Remorse and Guilt

By Rev. Kinrei Bassis

It is through our thoughts and feelings that we relate to everything in our life. Our feelings are always giving us feedback on whatever we are dealing with. Our feelings underlie the significance and meaning of whatever we experience. The Buddhist practices of being mindful and meditating help us to be more sensitive and aware of whatever we are feeling. However, the Buddhist practice is also being aware of how our minds interpret our feelings. Part of being mindful is to help the mind so that it does not spin off with mistaken teachings about whatever we are feeling. Guilt is an example of having a feeling and then giving ourselves bad teaching about that feeling. The arising of guilty feelings is not the problem. It is the deluded meaning we give ourselves about the guilty feeling that is the problem.

If you make a mistake: if you did something hurtful to someone; if you did something wrong, it is right and appropriate that you should feel bad about it. In fact, something is wrong when we do not feel bad about our wrong actions and damaging mistakes.

Remorse is spiritually vital so that we will take our wrong thoughts and actions to heart. We have all had the experience of being with someone who does or says something that hurts our feelings. Even though they may apologize, we can sometimes see that their apology is perfunctory and they do not actually feel bad about what they did. Unless someone feels their mistake, unless they have remorse, the teaching of their wrong behavior has not been fully taken into their heart. This means they are unlikely to change and probably will continue to make the same kind of mistake in the future. When our thoughts about our wrong actions are just in our head but are not felt in the heart, this means that the real teaching about the wrong behavior has not really been fully embraced and understood.

Guilt is where we take our wrong actions and give ourselves the wrong teaching. Guilt is where we judge ourselves as bad due to our wrong actions. From the point of the view of the Dharma, whenever we judge ourselves and not just judge our actions, we are being deluded. When we do wrong, it is good and appropriate that we judge the actions as wrong. But that does not mean there is something wrong with us, just something wrong with that specific behavior. Much of Buddhist practice is how do we deal with our wrong actions and tendencies. Our mistakes will generate difficult thoughts and bad feelings. Yet we can take these bad feelings that accompany our wrong behavior and use them in a positive way that points us to what we need to change rather than seeing them as something being fundamentally wrong with either ourselves or the world.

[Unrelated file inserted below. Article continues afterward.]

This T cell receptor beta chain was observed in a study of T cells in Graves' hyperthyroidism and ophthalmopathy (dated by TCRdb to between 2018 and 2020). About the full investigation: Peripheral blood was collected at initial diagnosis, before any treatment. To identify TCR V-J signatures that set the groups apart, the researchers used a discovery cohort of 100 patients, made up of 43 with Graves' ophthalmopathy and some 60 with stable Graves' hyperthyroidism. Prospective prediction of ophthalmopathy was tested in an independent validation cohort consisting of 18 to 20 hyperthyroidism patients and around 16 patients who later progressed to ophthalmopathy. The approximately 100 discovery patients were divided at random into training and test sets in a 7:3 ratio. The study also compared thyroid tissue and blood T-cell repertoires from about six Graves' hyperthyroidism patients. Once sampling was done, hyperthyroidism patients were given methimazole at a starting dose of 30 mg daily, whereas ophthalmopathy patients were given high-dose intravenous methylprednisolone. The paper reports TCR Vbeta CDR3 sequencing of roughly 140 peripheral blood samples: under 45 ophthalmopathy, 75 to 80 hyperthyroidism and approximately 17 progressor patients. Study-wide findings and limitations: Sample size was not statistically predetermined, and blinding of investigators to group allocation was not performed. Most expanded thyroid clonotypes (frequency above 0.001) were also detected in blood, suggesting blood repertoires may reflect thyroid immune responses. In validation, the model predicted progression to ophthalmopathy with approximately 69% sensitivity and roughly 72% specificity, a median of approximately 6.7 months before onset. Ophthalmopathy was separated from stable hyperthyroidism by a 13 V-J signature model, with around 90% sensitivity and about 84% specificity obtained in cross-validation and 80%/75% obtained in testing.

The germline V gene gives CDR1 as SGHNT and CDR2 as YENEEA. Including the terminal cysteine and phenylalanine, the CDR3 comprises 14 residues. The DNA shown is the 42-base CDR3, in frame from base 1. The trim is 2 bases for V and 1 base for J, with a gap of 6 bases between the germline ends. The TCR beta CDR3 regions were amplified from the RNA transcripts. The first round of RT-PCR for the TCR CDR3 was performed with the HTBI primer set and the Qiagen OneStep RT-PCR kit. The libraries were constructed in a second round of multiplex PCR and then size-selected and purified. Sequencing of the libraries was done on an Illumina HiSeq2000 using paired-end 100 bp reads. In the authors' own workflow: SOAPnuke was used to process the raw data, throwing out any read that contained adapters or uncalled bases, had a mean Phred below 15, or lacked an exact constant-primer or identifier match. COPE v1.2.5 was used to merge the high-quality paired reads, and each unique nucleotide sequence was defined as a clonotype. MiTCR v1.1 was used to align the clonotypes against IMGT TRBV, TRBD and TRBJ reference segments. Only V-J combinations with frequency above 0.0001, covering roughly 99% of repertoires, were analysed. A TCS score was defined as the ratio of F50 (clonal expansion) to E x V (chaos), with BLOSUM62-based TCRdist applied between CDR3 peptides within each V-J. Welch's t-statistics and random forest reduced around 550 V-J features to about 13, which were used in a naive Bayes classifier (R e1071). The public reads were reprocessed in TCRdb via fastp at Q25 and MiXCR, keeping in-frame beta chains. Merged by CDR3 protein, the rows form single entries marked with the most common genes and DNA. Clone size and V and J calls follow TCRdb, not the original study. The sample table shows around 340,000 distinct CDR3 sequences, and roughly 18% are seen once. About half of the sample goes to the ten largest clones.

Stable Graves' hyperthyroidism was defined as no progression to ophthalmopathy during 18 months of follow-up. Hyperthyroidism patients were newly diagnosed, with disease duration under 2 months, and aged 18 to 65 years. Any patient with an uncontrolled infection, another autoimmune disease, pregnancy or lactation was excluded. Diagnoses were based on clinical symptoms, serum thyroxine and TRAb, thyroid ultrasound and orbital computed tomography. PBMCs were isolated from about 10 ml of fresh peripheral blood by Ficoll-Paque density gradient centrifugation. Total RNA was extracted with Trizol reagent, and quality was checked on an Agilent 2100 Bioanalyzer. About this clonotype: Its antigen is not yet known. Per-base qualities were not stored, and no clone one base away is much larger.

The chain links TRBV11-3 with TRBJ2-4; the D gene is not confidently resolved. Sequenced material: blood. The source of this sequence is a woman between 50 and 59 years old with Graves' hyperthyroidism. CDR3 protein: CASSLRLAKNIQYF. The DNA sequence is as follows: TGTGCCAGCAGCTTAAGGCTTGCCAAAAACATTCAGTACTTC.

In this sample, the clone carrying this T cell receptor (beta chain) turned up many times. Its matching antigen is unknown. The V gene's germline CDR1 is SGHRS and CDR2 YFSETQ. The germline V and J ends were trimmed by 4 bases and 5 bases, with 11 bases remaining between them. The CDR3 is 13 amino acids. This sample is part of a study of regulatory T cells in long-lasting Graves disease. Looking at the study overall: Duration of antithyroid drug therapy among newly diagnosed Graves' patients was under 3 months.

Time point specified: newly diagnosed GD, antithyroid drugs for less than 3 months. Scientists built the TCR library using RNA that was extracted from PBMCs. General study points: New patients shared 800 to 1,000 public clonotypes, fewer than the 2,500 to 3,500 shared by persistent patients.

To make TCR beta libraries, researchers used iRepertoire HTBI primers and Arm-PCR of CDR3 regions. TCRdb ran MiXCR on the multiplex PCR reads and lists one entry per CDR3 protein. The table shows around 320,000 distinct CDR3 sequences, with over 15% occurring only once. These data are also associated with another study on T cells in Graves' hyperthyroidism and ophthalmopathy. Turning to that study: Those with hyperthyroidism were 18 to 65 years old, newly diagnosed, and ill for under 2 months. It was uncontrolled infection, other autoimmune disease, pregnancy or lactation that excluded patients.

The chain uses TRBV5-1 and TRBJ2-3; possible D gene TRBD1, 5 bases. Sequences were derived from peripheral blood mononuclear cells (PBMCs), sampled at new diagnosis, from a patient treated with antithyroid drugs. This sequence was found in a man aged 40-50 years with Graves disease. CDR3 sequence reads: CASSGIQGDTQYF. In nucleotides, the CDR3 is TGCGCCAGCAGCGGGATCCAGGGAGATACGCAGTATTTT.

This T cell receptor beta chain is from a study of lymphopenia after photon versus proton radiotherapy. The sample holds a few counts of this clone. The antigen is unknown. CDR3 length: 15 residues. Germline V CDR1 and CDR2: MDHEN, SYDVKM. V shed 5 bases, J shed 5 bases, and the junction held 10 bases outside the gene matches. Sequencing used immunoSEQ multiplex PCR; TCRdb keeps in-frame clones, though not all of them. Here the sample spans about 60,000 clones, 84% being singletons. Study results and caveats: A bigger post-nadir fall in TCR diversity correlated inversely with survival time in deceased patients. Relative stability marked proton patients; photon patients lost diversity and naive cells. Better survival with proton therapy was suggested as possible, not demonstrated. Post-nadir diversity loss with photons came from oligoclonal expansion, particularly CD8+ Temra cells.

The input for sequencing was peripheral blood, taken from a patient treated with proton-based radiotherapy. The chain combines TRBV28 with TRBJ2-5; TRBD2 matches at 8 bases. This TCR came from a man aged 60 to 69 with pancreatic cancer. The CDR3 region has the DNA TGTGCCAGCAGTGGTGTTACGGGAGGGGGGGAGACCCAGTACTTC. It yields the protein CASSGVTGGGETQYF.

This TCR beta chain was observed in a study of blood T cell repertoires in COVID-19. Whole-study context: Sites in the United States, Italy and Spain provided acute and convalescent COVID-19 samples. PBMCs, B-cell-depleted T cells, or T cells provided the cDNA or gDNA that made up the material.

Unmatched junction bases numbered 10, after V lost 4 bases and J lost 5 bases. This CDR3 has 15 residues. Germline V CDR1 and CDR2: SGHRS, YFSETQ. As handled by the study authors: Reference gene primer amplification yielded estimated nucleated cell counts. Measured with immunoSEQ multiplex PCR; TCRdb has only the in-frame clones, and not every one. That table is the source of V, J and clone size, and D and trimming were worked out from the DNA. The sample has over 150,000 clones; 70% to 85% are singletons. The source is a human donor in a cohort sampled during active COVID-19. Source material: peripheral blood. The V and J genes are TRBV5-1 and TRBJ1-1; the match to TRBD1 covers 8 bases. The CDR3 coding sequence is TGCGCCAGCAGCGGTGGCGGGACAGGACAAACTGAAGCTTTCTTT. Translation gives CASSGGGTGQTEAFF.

Guilt generates a feeling that there is something wrong with us that we have made mistakes. But it is fact that we will always remain imperfect, doing some things right and doing some things wrong, no matter how long we train or how enlightened we may become. As we advance spiritually on the Buddhist path, we should be increasing our right actions and decreasing the wrong actions, becoming wiser and less deluded, but we will still be human and have blindspots, weaknesses and still make mistakes. The perfection in Buddhism lies in our Unborn Buddha Heart. In this world of conditions, we are training to get as much right and good as we can but we will still always be imperfect and make some mistakes. In fact, if someone feels like they are never making any mistakes, never being in the wrong, all that this means is that they are not aware of their mistakes and that is an aspect of delusion. Buddhist training is converting our delusion into wisdom and as long as we need to train in Buddhism, we need to see our delusions so we can work at transforming them into wisdom.